Finding inspiration on “Roadtrip Nation”
Olivia Zanfardino, a student in the business management program at University of Phoenix, quit her job, put her studies on hold and packed her bags last summer to take part in the PBS reality TV show “Roadtrip Nation.” For seven weeks, she traveled the country, interviewing everyone from an accountant who started a cold-pressed juice bar to an Internet entrepreneur who became a comedian to a politician who found his calling spinning poi.
Living in close quarters with the two men also chosen for the program, which will air in Fall 2014, didn’t pose many problems for Zanfardino during the trio’s cross-country journey. “We chose to be on ‘Roadtrip Nation,’ and since we knew what we were getting into, there was little room for argument,” notes the 29-year-old student from Chicago, who applied online to be on the show.
Rather, she viewed the experience as an opportunity to learn about people who are different from her, including her fellow road warriors. “Tele’jon [one of the other participants] is about 10 years younger than I am and comes from inner-city Los Angeles,” she says, adding that he asked interview questions about social justice and race that she wouldn’t have thought of on her own.
No matter what, push forward.
The trip went from San Francisco to Washington, D.C. and back. Of the 17 cities the group visited during the 9,210-mile journey, New Orleans and Detroit were Zanfardino’s favorites.
“I enjoyed New Orleans for its deep-rooted history of Southern tradition,” she says, “and I saw how the city was similar in certain ways to Detroit.” Both cities, she notes, were devastated by a crisis — Hurricane Katrina in New Orleans and bankruptcy in Detroit — and they’re slowly recovering.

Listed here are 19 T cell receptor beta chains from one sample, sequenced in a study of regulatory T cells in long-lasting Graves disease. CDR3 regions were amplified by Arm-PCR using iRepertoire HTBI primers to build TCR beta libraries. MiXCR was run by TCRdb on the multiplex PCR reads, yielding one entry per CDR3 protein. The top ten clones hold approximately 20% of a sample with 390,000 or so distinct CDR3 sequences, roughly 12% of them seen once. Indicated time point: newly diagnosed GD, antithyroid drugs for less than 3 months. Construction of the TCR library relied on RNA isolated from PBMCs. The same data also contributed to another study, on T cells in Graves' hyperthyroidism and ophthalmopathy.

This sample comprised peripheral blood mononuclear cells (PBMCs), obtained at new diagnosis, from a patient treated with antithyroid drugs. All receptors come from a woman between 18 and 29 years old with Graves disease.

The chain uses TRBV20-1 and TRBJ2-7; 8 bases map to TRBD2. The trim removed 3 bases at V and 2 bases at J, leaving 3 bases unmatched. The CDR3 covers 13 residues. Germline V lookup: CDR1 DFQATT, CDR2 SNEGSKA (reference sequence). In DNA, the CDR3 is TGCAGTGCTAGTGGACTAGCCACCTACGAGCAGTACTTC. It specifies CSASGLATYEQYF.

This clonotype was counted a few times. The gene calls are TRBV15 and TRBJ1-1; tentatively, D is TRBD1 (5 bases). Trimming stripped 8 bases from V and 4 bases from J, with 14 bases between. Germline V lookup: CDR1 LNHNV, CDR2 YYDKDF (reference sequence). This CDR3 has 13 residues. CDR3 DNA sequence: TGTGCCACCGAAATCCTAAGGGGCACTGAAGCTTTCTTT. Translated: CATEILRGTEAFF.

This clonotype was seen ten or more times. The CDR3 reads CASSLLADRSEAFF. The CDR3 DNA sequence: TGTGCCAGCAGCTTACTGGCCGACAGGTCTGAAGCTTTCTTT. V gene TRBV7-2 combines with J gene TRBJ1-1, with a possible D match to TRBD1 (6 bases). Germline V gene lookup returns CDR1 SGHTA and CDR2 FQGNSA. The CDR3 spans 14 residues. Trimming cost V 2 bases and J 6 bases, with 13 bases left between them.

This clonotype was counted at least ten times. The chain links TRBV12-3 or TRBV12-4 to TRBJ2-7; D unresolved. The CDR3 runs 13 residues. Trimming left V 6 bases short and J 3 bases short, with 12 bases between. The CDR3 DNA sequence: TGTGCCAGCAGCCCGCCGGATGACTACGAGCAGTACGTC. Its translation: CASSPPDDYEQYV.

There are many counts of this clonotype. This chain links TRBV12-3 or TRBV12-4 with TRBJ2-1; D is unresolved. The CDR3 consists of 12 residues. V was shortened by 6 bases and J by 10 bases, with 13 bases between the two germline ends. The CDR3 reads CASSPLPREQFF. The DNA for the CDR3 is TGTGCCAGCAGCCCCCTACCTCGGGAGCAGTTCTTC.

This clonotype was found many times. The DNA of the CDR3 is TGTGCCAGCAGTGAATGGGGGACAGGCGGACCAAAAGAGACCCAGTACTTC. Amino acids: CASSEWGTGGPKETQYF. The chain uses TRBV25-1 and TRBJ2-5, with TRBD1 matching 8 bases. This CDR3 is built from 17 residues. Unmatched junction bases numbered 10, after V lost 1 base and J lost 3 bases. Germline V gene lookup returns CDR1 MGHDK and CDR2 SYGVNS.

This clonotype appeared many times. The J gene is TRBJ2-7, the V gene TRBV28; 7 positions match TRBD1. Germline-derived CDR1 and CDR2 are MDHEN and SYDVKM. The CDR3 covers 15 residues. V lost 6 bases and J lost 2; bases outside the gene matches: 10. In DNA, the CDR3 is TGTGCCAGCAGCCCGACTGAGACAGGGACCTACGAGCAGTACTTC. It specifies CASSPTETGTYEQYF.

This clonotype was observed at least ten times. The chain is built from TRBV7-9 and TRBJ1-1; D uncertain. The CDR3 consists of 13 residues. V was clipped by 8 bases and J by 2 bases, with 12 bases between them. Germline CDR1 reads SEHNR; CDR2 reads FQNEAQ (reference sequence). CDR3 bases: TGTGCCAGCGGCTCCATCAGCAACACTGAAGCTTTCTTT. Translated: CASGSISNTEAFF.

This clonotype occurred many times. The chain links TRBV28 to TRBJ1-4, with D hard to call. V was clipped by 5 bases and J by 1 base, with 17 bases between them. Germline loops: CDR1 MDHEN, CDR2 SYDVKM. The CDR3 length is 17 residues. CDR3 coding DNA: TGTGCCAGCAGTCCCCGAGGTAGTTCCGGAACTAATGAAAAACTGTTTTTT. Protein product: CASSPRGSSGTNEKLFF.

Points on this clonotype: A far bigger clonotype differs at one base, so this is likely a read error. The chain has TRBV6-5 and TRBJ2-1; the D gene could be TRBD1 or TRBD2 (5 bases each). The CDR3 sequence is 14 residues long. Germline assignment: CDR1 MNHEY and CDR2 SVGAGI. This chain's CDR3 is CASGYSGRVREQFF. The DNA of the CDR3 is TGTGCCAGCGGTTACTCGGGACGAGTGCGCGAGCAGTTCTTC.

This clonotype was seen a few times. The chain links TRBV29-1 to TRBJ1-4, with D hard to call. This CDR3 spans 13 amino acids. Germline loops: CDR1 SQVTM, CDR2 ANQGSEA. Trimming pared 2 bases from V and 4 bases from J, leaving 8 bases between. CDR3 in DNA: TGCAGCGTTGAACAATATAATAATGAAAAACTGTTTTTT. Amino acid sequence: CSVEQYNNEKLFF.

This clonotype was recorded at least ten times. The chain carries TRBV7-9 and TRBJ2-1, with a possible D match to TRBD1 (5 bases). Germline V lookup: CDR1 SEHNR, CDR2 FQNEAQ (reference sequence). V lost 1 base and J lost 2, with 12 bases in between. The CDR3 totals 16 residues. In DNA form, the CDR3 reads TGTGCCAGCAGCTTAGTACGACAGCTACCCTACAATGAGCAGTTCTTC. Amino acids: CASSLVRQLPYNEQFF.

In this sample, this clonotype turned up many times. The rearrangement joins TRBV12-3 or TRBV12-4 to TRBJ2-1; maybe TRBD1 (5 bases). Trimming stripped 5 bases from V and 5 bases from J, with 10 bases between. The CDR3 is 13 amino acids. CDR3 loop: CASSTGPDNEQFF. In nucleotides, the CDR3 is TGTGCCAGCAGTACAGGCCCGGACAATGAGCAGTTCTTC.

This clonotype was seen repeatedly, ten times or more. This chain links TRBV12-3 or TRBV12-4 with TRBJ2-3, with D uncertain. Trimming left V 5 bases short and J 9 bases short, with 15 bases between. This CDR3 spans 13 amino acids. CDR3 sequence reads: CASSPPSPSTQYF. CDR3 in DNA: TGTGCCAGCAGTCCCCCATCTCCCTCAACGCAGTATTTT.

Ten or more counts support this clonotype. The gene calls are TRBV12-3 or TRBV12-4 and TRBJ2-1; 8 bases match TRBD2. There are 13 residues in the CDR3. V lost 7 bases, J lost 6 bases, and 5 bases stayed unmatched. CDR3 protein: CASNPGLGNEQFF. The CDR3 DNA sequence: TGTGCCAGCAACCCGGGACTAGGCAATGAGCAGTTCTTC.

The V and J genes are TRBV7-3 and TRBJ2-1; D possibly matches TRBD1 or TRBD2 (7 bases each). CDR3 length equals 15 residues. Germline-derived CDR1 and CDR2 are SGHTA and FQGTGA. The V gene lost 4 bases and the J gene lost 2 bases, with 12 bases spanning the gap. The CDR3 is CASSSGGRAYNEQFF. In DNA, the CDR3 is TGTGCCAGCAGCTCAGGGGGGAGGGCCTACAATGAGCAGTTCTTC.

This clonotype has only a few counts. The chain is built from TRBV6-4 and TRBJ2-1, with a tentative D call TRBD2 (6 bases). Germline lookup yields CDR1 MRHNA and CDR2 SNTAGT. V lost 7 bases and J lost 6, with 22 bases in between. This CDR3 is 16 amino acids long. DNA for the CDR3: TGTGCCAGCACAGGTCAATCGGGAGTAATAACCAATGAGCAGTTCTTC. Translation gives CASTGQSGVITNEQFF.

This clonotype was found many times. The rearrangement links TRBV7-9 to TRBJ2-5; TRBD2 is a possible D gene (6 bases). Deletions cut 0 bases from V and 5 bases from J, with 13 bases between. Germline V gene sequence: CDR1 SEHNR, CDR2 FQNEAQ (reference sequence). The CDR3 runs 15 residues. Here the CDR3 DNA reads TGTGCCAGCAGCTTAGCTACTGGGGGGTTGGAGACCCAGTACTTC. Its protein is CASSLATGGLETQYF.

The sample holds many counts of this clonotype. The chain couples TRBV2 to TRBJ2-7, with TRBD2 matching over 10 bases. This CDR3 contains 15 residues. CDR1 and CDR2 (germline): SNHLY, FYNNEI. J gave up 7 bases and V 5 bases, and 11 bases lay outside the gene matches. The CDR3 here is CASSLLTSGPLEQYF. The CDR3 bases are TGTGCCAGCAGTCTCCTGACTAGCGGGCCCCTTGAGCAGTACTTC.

Zanfardino says she also found that people are resilient, too. In New York, she interviewed author Beverly Donofrio, who wrote “Riding in Cars With Boys,” and learned that Donofrio’s professor had rejected her master’s thesis and that she had almost quit writing. But Donofrio decided to keep at it, and her failed thesis eventually became the basis for the novel.
The common thread for everyone Zanfardino interviewed, she says, was, “No matter what, push forward. Eventually the goal you’re working toward will be something you can be proud of.”
That’s just what Zanfardino aims to do. “Before, I thought that moving around was a way to find out who I was and develop career skills,” she says. “Now I just want to find a workplace I can call home.” For the time being, she has settled in Pasadena, California.
Zanfardino also has a renewed interest in her education. “I’ve opened myself up to the idea of pursuing an MBA in management when I graduate in 2014,” she says. “The most inspiring interviews I had were with those people who thought of education as a lifelong pursuit — not just a piece of paper you’re supposed to have.”